Where to trade? On the street; you’ll need a licence from your local council – you can’t just set up where you want.

Consider the footfall in the area and whether you are planning on being there every day or just whenever you can. ‘People like to know you’re there every day and the temptation to not bother when the weather is bad or if you’ve got something else on will quickly diminish your regular trade,’ Martin says.

He also advises to check out your markets and see if they have the kind of traders that attract people who might try your type and quality of food.

Local markets don’t need a licence, but you will still need to be registered with your local Environmental Health Officer. ‘It can be a great place to learn your trade, you’ll tend to be ticking over so you can see where the problems may be when you get busy,’ Martin says.

A great street event can make you good money and bring in other opportunities. They’ll take a cut and a fee, but you should have a ready-made customer base. Festivals usually involve a big outlay up front and are booked up to 12 months in advance. ‘There are no guarantees and you can lose big as well as win big,’ Martin says. ‘Approach with caution!’

Martin opted for local markets, found some local events and then some street food events before focussing on weddings, corporate events and a few street food events when time allows. Low risk, good exposure and profitable enough if you manage your costs well.

If you’re prepared to travel to find customers there are a number of apps and online platforms to help mobile caterers find trading pitches. examples include:

  • Street Food – A street food events company that operates throughout the UK. It has its own App for booking services and covers markets, festivals, pop-up locations and permanent pitch locations.
  • StreetDots – Connects landowners/event organisers and street traders together with an online booking system. It also provides a vetting service so both sides can be assured of the business potential in any agreement.
  • Feast It – An online booking platform for people searching for events catering. If you can get onto the vetted listed of suppliers then you can have the opportunity to get matched up to organisers of festivals, street fairs, outdoor parties etc.
  • FoodHawkers – A UK-wide hub of caterers and street food traders. Event organisers can either choose from the suppliers on the platform or can list their markets, festivals, parties etc, for traders to offer their services.
  • NCASS Mobile Catering – As part of their Membership package you get access to a ‘Work Opportunities’ board.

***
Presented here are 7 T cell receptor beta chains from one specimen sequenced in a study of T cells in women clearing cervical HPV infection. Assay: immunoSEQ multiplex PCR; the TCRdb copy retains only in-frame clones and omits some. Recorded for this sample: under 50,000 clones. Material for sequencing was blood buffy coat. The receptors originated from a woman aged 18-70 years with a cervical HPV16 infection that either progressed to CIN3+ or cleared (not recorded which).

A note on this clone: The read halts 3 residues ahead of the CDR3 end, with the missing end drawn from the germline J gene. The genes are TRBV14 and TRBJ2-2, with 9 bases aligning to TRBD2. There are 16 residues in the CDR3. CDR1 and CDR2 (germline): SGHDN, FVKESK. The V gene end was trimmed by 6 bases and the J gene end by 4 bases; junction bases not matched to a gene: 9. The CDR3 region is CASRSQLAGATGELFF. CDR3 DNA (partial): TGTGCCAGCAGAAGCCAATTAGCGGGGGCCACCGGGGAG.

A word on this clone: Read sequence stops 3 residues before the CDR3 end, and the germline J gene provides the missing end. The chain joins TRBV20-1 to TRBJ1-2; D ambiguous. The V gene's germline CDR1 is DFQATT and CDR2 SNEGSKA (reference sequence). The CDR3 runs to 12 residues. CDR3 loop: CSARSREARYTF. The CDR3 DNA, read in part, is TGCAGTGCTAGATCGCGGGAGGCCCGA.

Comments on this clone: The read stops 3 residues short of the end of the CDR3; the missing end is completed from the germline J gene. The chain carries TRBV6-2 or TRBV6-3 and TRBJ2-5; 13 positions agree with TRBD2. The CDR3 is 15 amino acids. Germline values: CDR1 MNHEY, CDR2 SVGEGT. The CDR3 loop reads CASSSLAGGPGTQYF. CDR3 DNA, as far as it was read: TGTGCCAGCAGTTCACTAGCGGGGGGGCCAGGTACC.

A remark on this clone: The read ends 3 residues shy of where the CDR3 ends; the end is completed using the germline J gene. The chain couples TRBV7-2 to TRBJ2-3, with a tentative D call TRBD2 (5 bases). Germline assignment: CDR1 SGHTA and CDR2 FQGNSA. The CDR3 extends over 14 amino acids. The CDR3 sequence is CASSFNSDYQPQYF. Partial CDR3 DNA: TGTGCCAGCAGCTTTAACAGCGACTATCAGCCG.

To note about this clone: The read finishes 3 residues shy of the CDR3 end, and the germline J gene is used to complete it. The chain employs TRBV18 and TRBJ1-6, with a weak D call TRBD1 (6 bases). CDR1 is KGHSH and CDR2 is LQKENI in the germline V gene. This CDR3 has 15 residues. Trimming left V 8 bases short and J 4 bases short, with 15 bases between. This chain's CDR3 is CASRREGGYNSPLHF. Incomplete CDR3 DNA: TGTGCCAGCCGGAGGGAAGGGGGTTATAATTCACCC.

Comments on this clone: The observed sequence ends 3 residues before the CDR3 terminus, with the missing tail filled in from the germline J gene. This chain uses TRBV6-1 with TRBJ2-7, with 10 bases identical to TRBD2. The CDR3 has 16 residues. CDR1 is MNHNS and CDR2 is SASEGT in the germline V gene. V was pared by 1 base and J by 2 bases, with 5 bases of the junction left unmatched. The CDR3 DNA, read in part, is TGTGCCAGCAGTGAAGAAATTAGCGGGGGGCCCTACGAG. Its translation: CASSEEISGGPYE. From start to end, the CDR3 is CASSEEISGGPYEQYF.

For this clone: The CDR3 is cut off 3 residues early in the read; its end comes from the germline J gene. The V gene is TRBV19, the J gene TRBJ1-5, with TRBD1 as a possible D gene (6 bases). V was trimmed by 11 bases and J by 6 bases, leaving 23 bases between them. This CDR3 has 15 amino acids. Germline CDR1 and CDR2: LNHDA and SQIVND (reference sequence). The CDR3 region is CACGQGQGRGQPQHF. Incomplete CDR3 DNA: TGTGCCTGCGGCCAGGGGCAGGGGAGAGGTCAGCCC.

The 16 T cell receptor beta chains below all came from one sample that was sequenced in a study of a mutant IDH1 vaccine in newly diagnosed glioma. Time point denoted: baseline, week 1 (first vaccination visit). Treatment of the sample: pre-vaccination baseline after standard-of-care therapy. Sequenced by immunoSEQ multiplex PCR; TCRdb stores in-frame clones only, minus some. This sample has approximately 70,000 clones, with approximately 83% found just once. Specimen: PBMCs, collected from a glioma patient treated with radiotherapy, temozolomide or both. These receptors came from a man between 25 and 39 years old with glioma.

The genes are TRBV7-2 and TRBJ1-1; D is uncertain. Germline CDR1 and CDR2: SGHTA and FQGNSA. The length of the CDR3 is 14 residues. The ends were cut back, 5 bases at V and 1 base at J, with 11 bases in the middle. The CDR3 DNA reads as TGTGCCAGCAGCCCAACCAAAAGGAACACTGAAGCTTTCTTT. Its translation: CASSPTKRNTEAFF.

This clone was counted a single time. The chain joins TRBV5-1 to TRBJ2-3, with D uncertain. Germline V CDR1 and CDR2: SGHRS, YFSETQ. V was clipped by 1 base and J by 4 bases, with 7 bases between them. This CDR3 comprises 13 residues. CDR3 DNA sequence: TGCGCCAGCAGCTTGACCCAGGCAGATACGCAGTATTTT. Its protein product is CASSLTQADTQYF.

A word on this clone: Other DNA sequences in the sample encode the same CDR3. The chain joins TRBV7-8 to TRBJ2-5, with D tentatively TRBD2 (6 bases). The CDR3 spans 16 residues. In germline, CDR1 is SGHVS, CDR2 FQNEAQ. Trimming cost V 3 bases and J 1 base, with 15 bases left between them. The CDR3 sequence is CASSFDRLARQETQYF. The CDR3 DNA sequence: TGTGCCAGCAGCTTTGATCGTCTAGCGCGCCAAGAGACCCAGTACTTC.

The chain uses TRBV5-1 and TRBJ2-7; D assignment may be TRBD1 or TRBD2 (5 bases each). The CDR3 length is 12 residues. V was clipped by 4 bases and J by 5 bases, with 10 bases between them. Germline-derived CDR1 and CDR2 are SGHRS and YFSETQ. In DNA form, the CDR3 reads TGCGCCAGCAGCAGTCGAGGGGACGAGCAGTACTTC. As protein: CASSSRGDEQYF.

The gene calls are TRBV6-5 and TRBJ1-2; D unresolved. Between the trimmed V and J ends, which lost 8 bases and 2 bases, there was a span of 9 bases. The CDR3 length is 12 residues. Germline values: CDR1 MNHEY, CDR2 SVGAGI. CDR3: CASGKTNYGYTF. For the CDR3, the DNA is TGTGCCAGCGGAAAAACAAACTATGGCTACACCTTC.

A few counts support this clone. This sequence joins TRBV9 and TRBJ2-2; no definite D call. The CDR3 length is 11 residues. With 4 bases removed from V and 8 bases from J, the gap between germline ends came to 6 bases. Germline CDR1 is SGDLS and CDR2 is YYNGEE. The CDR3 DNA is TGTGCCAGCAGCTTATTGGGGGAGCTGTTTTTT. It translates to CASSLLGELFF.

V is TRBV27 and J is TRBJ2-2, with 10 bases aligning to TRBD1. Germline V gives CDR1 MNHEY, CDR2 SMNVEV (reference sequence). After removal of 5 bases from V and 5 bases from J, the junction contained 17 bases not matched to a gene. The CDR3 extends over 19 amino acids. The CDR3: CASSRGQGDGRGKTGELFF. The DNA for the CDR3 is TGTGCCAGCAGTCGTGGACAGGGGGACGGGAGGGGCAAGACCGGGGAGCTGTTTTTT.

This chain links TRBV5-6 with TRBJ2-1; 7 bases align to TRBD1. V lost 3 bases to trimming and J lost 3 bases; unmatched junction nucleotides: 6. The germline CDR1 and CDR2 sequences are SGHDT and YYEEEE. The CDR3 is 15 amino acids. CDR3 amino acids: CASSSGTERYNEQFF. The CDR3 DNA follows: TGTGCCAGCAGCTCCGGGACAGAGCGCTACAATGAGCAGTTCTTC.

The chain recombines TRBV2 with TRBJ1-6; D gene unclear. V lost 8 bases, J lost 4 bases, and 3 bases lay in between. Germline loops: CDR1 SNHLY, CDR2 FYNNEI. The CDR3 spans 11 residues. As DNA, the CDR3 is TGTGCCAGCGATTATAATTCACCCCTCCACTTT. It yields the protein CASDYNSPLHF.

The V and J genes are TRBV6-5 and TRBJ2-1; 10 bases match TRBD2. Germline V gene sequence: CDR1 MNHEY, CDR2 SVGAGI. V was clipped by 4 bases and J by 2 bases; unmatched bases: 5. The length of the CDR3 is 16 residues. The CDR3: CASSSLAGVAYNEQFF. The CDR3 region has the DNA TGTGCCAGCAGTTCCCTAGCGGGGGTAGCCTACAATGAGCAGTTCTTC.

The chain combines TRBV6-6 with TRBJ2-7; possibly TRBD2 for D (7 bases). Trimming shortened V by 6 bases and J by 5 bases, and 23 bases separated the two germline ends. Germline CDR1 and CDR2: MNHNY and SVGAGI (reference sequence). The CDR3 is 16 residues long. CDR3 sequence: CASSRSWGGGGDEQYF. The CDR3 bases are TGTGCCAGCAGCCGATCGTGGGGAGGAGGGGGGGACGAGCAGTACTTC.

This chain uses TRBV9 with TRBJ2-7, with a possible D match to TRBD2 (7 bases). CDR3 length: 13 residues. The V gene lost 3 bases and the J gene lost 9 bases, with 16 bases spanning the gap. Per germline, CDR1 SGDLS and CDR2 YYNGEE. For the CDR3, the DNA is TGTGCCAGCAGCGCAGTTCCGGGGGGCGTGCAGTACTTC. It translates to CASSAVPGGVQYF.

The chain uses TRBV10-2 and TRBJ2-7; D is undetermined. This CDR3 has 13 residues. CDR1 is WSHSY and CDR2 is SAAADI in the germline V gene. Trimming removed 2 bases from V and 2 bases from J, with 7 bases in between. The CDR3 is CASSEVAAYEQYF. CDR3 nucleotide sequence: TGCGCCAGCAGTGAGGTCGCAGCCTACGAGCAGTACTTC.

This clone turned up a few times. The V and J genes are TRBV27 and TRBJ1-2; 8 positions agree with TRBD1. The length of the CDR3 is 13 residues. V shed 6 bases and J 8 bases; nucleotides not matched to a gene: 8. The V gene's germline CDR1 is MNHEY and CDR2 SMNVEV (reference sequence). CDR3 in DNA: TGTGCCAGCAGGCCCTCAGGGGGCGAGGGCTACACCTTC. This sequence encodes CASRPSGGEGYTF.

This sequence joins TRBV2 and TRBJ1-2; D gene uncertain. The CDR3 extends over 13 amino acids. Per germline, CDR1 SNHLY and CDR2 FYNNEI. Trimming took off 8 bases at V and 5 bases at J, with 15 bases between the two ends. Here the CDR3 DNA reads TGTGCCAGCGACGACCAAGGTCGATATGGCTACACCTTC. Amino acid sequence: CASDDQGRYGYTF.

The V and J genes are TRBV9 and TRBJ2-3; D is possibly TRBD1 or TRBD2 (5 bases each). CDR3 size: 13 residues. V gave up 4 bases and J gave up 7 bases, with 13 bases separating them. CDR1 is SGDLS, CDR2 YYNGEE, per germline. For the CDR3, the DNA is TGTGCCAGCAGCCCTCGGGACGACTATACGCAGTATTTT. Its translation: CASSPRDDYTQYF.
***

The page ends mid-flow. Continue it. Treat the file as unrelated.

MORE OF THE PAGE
• Kerb Food – London-based, it acts as a kind of collective for street food vendors and arranges pitches for them. It also acts as an incubator for new businesses, as a food hall operator, and as an event caterer.

Final thoughts

Find your passion in food, whether it’s pizza, burgers, BBQ or something totally unique. ‘Your passion will shine through and customers love that,’ Martin says.

Once you know what food you want to specialise in perfect your product and technique and practise on your friends and family, he advises. Once you have that, decide what will work best on the street and what kit you’ll need to succeed.

‘Then set up and test again (build a list of kit and bits you need so you have a check list) once you know it works with friends and family find a good market and test it for a few weeks and build up a reputation and feedback that you can use to help get bigger events in your chosen market place.’

Further Resources on Street Food

Here are some useful sources of information if the above has sparked your interest in starting a food truck business.

  • The Food People Infographics – Food and beverage trends and statistics presented in highly engageable graphic formats. Get the low-down on the latest popular cuisines and ‘flavour markers’.
  • – A site put together by the NCASS that is chock-full of information for anyone interested in starting up a street food business in the UK.
  • StreetFood Live – An annual B2B event for the street food industry and mobile caterers. Ideal for traders to source products and services, find out the latest innovations in equipment, get marketing advice and free consultations, as well as network with fellow food entrepreneurs.
  • The UK’s Appetite For Food Vans – Unwrapped – A collection of interesting data on the most popular foods and menus being served from food trucks.

Ben Lobel

Ben Lobel

Ben Lobel was the editor of from 2010 to 2018. He specialises in writing for start-up and scale-up companies in the areas of finance, marketing and HR.

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Food Businesses